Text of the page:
The Mullen Strategy
As a former old-economy New Yorker now living in the refreshingly new-economy Bay Area, I'm often struck by the huge gulf of understanding and opportunity between the two. I'm also constantly inspired by the short list of leaders who are able to navigate the best of both. Fast Company is the only publication I've seen that is able to tap into this short list, particularly with profiles like the one of Joint Chiefs Chairman Mike Mullen ("Joint Venture"). These profiles are not about technology people or technology problems but rather leaders working on matters that are accessible to all of us, and, in this case, at an organization reputed to be allergic to change.
Sara Fenske Bahat
San Francisco, California
As a Navy civilian worker, I find it comforting that Admiral Mullen is pursuing information-sharing technology. It's his kind of thinking that brings new life to our military and helps keep our edge.
Having spent time early in my career working in Washington, I am aware of the impact of the unelected officials who wield great power. I was glad to read that Admiral Mullen is not about status quo and is eagerly seeking input from a variety of audiences.
Grosse Pointe, Michigan
People like Admiral Mullen in government (mainly the civil servants at the federal, state, and even local levels) are a lot more common than the general public realizes. Innovative people are everywhere; red tape can often hamper government innovation, but there are interesting examples of the places we live being made better when government works together with the community and industry.
If a Fortune 500 company made a public habit of firing individuals solely based on their sexual orientation, it would be news. I'm therefore surprised Admiral Mullen wasn't asked why he thinks "don't ask, don't tell" should be repealed from a "good for business" standpoint. Just as the military is losing skilled linguists, companies with outdated workplace policies are missing out on the best and brightest talent.
Royal Oak, Michigan
We don't care about keeping our details hidden (Tech Edge). Except when we do. And at those times we need to have the control to close that door. Logic does not guide this debate. These reactions are entirely about the psychology of control.
Really interesting article ("Repeat Offenders"). Mekanism does great work. But the language they use really doesn't fit with their process. They claim that they can create a campaign that will infect people who will have no choice but to passively spread this content like a virus. That's not true. Here's what makes Mekanism successful: They follow the audience they seek to reach very closely. They listen. And they develop campaigns based on what that audience wants to see, that fit into the types of conversations that audience is already having. In reality, that's not "viral."
If successful, the spread of that video may sometimes look like the spread of a virus, but the spread of online content doesn't work like biology. It involves the active work of the audience to see content spread. Maybe the language of "viral" works for a company like Mekanism because, despite the language they use, they don't approach a project as if they can just infect people with random content. The problem is that continuing to frame their success in this way keeps up the myth that there's that magic button to press to make a video "go viral." Then, you see statistics about 85% of viral campaigns being deemed a failure, largely because people were living under the myth that content can make people do things rather than thinking about how the brand might provide material that audiences might want to do something with.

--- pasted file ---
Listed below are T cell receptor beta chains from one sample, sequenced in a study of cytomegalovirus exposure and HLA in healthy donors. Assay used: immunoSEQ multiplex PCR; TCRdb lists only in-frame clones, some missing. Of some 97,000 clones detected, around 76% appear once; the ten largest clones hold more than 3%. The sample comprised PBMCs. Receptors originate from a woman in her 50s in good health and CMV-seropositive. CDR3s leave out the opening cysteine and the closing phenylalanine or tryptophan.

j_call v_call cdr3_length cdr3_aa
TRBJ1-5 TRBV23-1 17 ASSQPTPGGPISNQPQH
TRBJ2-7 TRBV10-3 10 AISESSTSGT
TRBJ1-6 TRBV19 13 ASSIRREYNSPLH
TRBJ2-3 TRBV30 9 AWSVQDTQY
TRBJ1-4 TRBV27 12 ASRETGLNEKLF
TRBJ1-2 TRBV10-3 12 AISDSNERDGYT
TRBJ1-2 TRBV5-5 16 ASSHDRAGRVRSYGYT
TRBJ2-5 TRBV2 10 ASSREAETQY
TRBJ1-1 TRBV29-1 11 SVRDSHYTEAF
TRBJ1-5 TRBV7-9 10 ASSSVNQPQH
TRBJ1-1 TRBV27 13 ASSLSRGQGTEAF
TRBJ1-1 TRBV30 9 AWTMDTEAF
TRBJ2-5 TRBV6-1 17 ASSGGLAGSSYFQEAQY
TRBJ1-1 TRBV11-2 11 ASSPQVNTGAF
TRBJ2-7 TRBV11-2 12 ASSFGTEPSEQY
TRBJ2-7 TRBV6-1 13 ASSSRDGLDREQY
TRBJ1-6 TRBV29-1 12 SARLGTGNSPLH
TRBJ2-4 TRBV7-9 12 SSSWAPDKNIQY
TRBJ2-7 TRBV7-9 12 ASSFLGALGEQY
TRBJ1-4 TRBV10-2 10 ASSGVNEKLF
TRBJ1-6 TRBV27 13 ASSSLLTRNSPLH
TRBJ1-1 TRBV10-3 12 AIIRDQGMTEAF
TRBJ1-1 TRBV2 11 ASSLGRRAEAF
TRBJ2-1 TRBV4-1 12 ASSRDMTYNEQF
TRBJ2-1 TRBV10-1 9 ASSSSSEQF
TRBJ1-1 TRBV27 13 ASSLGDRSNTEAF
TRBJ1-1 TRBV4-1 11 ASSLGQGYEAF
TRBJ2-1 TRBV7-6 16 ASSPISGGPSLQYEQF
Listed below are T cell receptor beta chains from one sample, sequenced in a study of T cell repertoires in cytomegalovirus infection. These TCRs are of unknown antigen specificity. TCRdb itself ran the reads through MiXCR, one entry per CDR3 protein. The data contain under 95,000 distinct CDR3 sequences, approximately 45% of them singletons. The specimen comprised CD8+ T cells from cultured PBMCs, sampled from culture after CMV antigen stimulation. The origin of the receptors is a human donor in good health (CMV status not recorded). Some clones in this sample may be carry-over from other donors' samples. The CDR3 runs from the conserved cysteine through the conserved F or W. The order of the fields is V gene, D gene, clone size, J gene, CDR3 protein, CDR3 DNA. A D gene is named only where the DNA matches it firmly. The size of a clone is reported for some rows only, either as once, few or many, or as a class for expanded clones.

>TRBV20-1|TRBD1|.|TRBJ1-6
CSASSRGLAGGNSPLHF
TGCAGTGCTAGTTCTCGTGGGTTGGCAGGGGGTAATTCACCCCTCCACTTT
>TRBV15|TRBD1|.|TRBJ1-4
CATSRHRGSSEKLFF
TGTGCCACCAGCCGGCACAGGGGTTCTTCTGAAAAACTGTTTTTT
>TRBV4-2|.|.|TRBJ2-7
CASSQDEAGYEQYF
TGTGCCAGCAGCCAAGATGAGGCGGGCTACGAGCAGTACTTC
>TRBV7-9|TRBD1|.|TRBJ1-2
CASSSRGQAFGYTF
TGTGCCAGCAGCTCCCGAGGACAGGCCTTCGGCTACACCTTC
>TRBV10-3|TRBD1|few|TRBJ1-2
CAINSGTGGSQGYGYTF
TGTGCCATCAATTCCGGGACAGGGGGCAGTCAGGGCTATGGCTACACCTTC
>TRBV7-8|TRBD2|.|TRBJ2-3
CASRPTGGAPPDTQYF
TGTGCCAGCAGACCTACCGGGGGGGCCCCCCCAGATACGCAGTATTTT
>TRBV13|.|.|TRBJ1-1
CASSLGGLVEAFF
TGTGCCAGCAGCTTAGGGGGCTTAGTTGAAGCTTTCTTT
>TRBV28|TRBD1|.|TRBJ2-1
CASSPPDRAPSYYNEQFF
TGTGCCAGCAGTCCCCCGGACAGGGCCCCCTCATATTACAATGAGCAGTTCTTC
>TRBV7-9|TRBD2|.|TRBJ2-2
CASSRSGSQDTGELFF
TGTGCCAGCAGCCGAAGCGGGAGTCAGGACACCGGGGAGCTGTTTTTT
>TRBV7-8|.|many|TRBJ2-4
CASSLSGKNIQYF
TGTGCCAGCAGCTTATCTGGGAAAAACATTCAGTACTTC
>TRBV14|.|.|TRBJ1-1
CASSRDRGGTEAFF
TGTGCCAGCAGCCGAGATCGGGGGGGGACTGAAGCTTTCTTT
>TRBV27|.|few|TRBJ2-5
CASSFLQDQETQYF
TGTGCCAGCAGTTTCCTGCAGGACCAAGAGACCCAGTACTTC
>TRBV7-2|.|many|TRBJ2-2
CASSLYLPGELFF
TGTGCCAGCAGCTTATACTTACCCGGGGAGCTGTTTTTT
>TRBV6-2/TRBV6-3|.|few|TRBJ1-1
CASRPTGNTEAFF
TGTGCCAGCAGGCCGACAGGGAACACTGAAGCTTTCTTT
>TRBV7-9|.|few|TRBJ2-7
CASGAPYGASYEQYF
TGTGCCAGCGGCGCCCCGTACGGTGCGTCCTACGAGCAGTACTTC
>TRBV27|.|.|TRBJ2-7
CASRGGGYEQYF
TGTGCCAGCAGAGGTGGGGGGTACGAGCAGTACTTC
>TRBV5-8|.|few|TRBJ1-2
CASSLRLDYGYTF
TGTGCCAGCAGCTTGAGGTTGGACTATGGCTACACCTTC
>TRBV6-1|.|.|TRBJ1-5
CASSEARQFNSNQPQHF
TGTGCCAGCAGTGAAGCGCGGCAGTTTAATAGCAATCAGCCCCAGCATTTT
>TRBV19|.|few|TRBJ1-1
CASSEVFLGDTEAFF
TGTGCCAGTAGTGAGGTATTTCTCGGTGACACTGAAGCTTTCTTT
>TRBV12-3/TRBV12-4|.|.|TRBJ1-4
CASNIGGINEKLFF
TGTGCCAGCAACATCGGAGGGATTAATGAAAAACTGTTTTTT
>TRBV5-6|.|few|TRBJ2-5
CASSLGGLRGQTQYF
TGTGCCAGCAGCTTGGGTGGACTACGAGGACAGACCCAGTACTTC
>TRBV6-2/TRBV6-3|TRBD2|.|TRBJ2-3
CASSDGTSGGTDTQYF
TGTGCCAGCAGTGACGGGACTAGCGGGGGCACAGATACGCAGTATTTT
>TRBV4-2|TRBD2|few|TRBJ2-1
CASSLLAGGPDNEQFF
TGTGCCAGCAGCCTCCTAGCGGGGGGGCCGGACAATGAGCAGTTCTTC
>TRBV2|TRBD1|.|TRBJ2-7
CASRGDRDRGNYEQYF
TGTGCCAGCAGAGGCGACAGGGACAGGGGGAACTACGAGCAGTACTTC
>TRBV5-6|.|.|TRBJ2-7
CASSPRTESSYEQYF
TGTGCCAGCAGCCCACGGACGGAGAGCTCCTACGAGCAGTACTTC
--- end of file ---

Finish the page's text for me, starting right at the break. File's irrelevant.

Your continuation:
Bowling Green, Kentucky
This article is so on the money ("Five Steps to Social Currency"). It drives me crazy when brands jump on the social-media bandwagon without any thought or planning. Why use the number of followers/friends as a metric of success when you do nothing with them? The media and creative agencies are so infatuated with awards and being different that sometimes the most effective (and simplest) solution is overlooked.
Daniel van Leeuwen
A Facebook page or a YouTube video serves a totally different purpose from a private online community; strategies must be matched with the brand. Companies can use social media on a smaller scale to "test" campaigns and ideas before they launch to the masses. Although it can be scary, giving your customers the opportunity to give input will not only better inform your end product but also mobilize some informed, passionate advocates on your brand's behalf.
New York, New York
Slacktivism is a ridiculous term that misses the overall point of online social engagement, which is to provide a gateway to future activism (Do Something). Those text messages, tweets, and clicks provide people with an easy first step into social activism, a low barrier for entry. So I say, connect them online with click campaigns and then engage them later with offline letter campaigns, volunteer opportunities, street marches, and other calls to action.
Los Angeles, California
Five years ago, Haiti wouldn't have received the sort of charitable contributions it has because the effort would have been too much. People would have had to call in, or write down a Web address and remember to access it later with a credit-card number at the ready. Now charitable giving is instantly at our fingertips with text messaging and services like Twitpay's Retweet to Give. If slacktivism means charities have more funding at their disposal, it's a worthwhile movement to support.
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A version of this article appeared in the July/August 2010 issue of Fast Company magazine.